Market regulator SEBI has taken action against Kotak Mahindra Asset Management Company (Kotak AMC) for delay in payment of maturity proceeds to unitholders in six of its Fixed Maturity Plans (FMPs). SEBI in its order stated that Kotak AMC did not pay investors full proceeds based on the declared Net Asset Value (NAV) of the schemes on their respective maturity dates. The order pertains to FMP Series 127, 183, 187, 189, 193, and 194 that matured between April and May 2019.
At the time of maturity, the AUM of six FMPs was Rs 2,092 crore, but the AMC repaid only 1,740 crore. The fund house repaid the balance amount to investors along with interest in September 2019. However, according to SEBI, in doing so Kotak AMC violated certain provisions of the Mutual Fund Regulation.
SEBI provisions state that all securities of a closed-end debt scheme (such as an FMP) must mature on or before the scheme’s maturity, which Kotak AMC failed to adhere to. According to SEBI, Kotak AMC also violated other provisions such as, lack of proper due diligence, non-disclosure of important information to the unitholders, violation of norms for segregation of portfolio, and wrong method of valuation of securities.
Consequently, SEBI has restrained Kotak AMC from launching any new FMPs for a period of six months. It has imposed a fine of Rs 50 lakh on the AMC, which it has to pay within 45 days. Additionally, SEBI has asked the AMC to refund part of the investment management and advisory fees collected from the unitholders of six FMPs along with a simple interest at the rate of 15% per annum. The interest will be calculated from the date of FMP maturity to the date of actual payment.
What are Fixed Maturity Plans?
Fixed Maturity Plans (FMPs) are close-ended debt mutual fund schemes that invest in debt instruments which have similar maturity profile as that of the tenure of the scheme. The tenure of FMP can range between a few months to a few years, but it is usually slightly over 3 years or 5 years.
FMPs generally hold the securities till maturity; and thus, the interest rate risk is minimal. These schemes provide better post-tax returns compared to Bank FDs, if held above a certain period, due to the indexation benefit. Since there is no buying or selling securities in the scheme, it reduces the volatility and expenses related to the scheme.
What caused the delay in payment of maturity proceeds?
The six schemes of Kotak mutual fund in question had invested an aggregate sum of Rs 300 crore in Zero Coupon Non-Convertible Debentures (NCDs) of Konti Infrapower & Multiventures Pvt. Ltd. and Edison Utility Works Pvt. Ltd. Both the companies belonged to the Essel Group, the promoter of Zee Entertainment Enterprises Ltd. (ZEEL).
According to SEBI, instead of carrying out due diligence process to ascertain the credit worthiness of the issuers before investing in them, Kotak AMC relied heavily on the reputation and past history of the Essel Goup.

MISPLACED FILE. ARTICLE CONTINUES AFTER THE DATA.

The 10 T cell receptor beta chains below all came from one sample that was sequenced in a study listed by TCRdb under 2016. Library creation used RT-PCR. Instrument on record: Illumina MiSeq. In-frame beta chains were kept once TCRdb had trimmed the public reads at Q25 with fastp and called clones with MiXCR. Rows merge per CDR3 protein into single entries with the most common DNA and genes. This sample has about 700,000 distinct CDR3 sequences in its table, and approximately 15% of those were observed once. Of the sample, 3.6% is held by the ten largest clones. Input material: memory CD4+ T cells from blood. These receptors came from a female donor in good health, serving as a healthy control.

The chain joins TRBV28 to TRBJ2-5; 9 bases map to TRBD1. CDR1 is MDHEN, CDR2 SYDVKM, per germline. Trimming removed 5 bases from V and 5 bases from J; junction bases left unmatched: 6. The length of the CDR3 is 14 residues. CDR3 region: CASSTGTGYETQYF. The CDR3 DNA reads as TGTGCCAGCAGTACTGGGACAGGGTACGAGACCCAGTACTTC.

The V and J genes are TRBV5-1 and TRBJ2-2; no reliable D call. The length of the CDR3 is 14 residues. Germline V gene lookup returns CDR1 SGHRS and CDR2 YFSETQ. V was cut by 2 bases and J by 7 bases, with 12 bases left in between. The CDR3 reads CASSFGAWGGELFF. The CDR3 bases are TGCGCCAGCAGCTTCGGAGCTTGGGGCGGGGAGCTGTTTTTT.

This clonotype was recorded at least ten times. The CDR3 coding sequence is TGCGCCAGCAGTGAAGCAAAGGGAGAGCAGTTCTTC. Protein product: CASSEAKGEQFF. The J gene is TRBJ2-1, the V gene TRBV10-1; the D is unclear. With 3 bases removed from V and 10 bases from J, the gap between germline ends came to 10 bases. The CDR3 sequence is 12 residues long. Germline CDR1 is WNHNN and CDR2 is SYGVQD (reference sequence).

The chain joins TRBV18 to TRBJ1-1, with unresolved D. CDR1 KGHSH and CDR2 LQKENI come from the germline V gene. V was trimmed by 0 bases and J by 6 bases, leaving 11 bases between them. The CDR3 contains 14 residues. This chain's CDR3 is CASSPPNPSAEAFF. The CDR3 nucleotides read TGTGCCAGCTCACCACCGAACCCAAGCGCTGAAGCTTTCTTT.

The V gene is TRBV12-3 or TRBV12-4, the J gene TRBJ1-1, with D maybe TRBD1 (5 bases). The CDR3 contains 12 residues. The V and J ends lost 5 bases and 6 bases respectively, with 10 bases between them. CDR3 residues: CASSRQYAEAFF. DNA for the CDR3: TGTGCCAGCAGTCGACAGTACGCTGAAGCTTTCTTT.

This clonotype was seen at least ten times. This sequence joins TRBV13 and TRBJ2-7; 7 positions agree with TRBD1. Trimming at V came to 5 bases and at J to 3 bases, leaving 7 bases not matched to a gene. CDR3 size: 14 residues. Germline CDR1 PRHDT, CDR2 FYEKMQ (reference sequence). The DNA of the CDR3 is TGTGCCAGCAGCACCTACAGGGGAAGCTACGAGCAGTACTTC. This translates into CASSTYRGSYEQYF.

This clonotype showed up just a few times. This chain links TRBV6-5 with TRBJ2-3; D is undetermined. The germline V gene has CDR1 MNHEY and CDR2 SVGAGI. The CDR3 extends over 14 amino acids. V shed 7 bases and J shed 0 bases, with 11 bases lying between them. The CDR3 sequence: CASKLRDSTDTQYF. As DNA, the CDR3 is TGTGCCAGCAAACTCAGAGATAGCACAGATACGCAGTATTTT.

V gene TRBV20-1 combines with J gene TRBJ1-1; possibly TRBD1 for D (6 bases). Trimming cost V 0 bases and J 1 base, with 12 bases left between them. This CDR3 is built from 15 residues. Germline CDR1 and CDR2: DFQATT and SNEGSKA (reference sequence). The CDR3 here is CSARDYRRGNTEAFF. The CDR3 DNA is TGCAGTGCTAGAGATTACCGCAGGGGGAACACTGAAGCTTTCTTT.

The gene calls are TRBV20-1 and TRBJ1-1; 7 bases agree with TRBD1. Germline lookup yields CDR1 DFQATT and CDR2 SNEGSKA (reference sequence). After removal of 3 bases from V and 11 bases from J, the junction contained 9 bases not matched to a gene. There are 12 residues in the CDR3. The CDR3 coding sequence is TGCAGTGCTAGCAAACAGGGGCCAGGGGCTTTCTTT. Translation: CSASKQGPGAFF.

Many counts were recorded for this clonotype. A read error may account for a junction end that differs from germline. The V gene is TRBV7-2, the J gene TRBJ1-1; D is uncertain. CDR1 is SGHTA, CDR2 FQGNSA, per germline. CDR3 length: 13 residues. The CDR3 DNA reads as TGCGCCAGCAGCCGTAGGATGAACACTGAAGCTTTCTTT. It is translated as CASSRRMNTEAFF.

Moreover, the cash in hand of issuers, mandatory for such transactions was missing from balance sheets of Konti and Edison. Kotak Mahindra AMC tried to insulate itself from the credit risk by accepting collateral in the form of pledged shares of Zee Entertainment Enterprises.
However, in January 2019, shares of ZEEL fell sharply due to financial difficulties and the promoters expressed the inability to provide additional collateral cover. Therefore, to prevent any adverse impact of any possible default on the part of the issuing companies or its promoters on their invested schemes, Kotak AMC entered into an agreement with issuers of the NCD. It decided to extend the maturity period of these till September 30, 2019 in violation of provisions of the management of close-ended funds.
SEBI noted that by delaying payout for the portion of its exposure in Essel Group companies, Kotak Mahindra mutual fund in a way segregated its units like a side-pocket. Notably, a scheme can only create side-pockets if a security is downgraded to below investment grade and if the scheme’s offer document explicitly says so. This, SEBI observed, did not happen here.
SEBI has also alleged Kotak AMC of wrongly valuing securities on amortization basis rather than on fair valuation basis during the preceding 60 days from the original date of maturity of those securities.
Reacting to the SEBI order, a spokesperson Kotak Mahindra Group while speaking to media said,“In the interest of our unit-holders, we decided to provide additional time to the promoters for optimal recovery, which led to partial deferment of maturity payout. This ensured that all dues along with interest of 11.1 per cent were paid to our investors in September 2019. We are reviewing the SEBI order and will evaluate the next steps”.
Does it make sense to invest in FMPs?
Many fund houses position FMPs as an alternative to Bank FDs. However, FMPs are not risk-free. Though the interest rate is minimal, FMPs have the flexibility to invest across credit profiles. If the scheme invests heavily in below AAA rated papers, it could expose investors to credit risk. Often fund houses have to seek extension or rollover of their FMPs to recoup the losses.
When you invest in FMP, there is a lack of transparency about the portfolio’s characteristics. You will find out about the composition of the portfolio only when the units get allotted to you.
Ideally, you should avoid investing in close-ended debt mutual fund schemes. Invest in safely managed open-ended debt mutual fund schemes that align with your investment objective, risk profile, and time horizon of your financial goals.
SEBI’s penalty on Kotak mutual fund, one of India’s largest fund houses, will hopefully ring a strong message to mutual fund schemes/AMCs that chase AUM by investing in risky securities in anticipation of higher returns, and thereby expose investors to undue risks.
This article first appeared on PersonalFN here